Studies show that men with high BMI typically have lower hormone levels than their healthy-weight peers. Estradiol, a testosterone-derived estrogen, can be partially to blame for this. High levels of belly fat can cause the active form of testosterone to undergo molecular changes that transform it into estrogen.
How We Can Help
Renew Vitality offers several approaches to ease the symptoms of men who fall on the spectrum of hormone deficiency. Our facilities provide testosterone and HGH therapy, as well as Sermorelin therapy, a revolutionary treatment that is paving the way for the future of hormone optimization.
In addition to medications, our physicians work with each patient to identify lifestyle changes to promote better management of natural hormone production. Our knowledgable physicians will counsel you on the most appropriate course of action for your body and keep a close check on your progress during treatment cycles.
You don’t have to live with the symptoms of low T. We encourage you to set up an appointment to see how we can help you manage your symptoms and improve your mental and physical wellbeing.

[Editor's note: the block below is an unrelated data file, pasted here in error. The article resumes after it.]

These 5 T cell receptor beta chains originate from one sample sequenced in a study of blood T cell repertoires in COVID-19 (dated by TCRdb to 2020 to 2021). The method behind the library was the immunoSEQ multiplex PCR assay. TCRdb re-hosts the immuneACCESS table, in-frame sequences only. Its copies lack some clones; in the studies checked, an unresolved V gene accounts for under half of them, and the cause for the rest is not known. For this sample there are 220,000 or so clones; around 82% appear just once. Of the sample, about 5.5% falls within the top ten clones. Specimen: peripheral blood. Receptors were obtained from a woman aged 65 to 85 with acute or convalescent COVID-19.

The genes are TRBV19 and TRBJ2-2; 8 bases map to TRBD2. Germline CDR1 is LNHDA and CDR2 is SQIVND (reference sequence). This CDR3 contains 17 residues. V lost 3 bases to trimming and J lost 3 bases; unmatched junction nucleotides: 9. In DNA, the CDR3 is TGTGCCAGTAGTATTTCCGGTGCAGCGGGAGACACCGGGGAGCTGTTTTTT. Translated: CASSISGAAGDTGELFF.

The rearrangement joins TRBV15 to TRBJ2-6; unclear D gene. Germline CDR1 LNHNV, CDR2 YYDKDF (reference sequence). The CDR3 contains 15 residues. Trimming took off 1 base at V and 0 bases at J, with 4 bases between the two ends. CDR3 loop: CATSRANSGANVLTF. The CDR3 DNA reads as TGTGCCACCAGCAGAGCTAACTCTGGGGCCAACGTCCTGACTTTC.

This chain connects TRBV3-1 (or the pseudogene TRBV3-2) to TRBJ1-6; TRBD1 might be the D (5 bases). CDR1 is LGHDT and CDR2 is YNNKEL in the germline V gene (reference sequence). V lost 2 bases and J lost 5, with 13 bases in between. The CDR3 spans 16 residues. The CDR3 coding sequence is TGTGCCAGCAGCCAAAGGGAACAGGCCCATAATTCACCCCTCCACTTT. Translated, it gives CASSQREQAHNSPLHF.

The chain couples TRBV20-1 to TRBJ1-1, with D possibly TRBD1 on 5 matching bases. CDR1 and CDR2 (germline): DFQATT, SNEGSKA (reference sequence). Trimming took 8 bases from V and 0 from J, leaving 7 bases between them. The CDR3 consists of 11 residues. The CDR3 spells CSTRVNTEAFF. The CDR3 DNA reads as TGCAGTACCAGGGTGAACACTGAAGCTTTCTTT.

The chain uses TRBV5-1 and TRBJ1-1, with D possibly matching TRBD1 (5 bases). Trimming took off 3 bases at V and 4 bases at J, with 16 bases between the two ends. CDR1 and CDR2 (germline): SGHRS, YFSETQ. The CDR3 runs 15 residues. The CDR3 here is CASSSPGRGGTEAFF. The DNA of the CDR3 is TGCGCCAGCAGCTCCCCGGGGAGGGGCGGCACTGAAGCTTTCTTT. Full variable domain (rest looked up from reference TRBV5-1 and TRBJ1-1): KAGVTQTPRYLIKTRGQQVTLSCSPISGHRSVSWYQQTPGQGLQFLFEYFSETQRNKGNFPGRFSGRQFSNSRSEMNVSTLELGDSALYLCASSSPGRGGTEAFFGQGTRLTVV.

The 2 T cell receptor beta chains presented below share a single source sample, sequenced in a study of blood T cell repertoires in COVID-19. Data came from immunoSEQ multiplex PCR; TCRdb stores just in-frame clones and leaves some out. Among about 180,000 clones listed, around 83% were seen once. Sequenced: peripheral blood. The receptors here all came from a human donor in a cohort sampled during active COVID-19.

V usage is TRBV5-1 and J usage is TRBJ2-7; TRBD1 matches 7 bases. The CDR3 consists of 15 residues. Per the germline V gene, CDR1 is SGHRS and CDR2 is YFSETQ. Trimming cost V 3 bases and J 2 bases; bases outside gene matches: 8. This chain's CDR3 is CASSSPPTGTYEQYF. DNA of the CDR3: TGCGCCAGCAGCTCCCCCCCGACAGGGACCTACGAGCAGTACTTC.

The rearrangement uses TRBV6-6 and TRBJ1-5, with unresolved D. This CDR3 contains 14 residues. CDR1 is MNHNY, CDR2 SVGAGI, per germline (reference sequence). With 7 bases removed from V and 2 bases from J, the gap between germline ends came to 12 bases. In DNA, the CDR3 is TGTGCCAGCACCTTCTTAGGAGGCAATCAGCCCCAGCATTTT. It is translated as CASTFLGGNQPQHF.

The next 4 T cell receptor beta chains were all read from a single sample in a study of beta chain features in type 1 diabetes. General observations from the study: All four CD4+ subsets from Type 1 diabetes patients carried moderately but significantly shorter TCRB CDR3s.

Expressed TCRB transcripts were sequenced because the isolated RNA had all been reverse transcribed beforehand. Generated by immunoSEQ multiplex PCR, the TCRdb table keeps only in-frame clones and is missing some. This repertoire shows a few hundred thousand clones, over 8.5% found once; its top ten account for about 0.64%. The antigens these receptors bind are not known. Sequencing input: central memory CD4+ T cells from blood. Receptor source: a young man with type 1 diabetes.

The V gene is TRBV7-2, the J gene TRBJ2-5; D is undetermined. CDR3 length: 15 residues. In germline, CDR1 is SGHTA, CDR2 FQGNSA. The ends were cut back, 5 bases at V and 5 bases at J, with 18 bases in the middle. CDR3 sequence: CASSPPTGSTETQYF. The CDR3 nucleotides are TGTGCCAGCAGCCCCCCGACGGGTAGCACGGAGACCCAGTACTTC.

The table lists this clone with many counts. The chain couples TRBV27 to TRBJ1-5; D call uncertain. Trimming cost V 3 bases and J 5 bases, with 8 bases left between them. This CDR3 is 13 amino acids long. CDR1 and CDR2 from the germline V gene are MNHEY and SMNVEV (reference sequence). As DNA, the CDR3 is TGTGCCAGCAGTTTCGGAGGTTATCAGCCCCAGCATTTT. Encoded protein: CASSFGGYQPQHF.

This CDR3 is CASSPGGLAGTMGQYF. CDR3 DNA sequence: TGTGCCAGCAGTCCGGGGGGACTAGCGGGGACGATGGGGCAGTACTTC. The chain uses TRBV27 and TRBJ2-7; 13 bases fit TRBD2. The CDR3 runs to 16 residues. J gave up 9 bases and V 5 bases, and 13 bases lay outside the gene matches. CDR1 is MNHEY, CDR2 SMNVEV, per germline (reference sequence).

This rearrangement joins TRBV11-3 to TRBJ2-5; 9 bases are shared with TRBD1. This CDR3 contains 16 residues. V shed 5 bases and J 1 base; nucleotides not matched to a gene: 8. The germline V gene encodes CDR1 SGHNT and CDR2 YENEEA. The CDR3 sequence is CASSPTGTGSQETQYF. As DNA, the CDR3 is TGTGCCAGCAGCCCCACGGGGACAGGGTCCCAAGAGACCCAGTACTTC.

This content was reviewed by Dr. Gary Kawesch. Dr. Kawesch graduated from Yale University, getting his degree in Molecular Biophysics and Biochemistry. He then got his medical degree at the UCLA School of Medicine. He completed his internship in internal medicine at USC’s Huntington Memorial Hospital in Pasadena, and his ophthalmology residency at the UCLA’s Jules Stein Eye Institute. For over 18 years, Dr. Kawesch was one of the foremost ophthalmic surgeons in the US and has consulted with and was a team doctor for seven professional sports teams in California. He continues to work with the Oakland Raiders. He trained with the American Academy of Anti-Aging Medicine and helps men increase their vitality, lifespan and overall healthspan.